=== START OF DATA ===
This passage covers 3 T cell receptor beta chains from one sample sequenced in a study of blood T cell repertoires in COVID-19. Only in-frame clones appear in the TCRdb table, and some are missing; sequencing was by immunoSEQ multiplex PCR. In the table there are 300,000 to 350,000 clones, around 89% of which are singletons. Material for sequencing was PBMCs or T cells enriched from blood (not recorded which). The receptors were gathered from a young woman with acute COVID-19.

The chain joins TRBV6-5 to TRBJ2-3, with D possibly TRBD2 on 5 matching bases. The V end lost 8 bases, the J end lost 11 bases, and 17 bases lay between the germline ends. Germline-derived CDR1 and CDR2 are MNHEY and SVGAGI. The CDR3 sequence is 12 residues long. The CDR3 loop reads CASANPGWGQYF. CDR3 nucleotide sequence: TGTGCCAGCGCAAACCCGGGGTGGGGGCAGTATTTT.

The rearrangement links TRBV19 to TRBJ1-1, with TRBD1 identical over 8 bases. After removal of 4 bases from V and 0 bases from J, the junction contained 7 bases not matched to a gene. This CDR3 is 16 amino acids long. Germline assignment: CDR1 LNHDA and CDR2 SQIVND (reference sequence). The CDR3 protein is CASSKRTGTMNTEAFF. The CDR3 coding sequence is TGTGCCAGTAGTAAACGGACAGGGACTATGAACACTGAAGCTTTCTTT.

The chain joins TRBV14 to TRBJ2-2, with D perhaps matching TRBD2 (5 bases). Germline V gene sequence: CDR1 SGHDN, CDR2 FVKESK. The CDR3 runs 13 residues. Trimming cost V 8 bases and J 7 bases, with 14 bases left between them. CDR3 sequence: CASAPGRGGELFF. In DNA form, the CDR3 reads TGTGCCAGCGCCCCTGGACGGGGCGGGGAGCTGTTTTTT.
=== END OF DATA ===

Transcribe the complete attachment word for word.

This passage covers 3 T cell receptor beta chains from one sample sequenced in a study of blood T cell repertoires in COVID-19. Only in-frame clones appear in the TCRdb table, and some are missing; sequencing was by immunoSEQ multiplex PCR. In the table there are 300,000 to 350,000 clones, around 89% of which are singletons. Material for sequencing was PBMCs or T cells enriched from blood (not recorded which). The receptors were gathered from a young woman with acute COVID-19.

The chain joins TRBV6-5 to TRBJ2-3, with D possibly TRBD2 on 5 matching bases. The V end lost 8 bases, the J end lost 11 bases, and 17 bases lay between the germline ends. Germline-derived CDR1 and CDR2 are MNHEY and SVGAGI. The CDR3 sequence is 12 residues long. The CDR3 loop reads CASANPGWGQYF. CDR3 nucleotide sequence: TGTGCCAGCGCAAACCCGGGGTGGGGGCAGTATTTT.

The rearrangement links TRBV19 to TRBJ1-1, with TRBD1 identical over 8 bases. After removal of 4 bases from V and 0 bases from J, the junction contained 7 bases not matched to a gene. This CDR3 is 16 amino acids long. Germline assignment: CDR1 LNHDA and CDR2 SQIVND (reference sequence). The CDR3 protein is CASSKRTGTMNTEAFF. The CDR3 coding sequence is TGTGCCAGTAGTAAACGGACAGGGACTATGAACACTGAAGCTTTCTTT.

The chain joins TRBV14 to TRBJ2-2, with D perhaps matching TRBD2 (5 bases). Germline V gene sequence: CDR1 SGHDN, CDR2 FVKESK. The CDR3 runs 13 residues. Trimming cost V 8 bases and J 7 bases, with 14 bases left between them. CDR3 sequence: CASAPGRGGELFF. In DNA form, the CDR3 reads TGTGCCAGCGCCCCTGGACGGGGCGGGGAGCTGTTTTTT.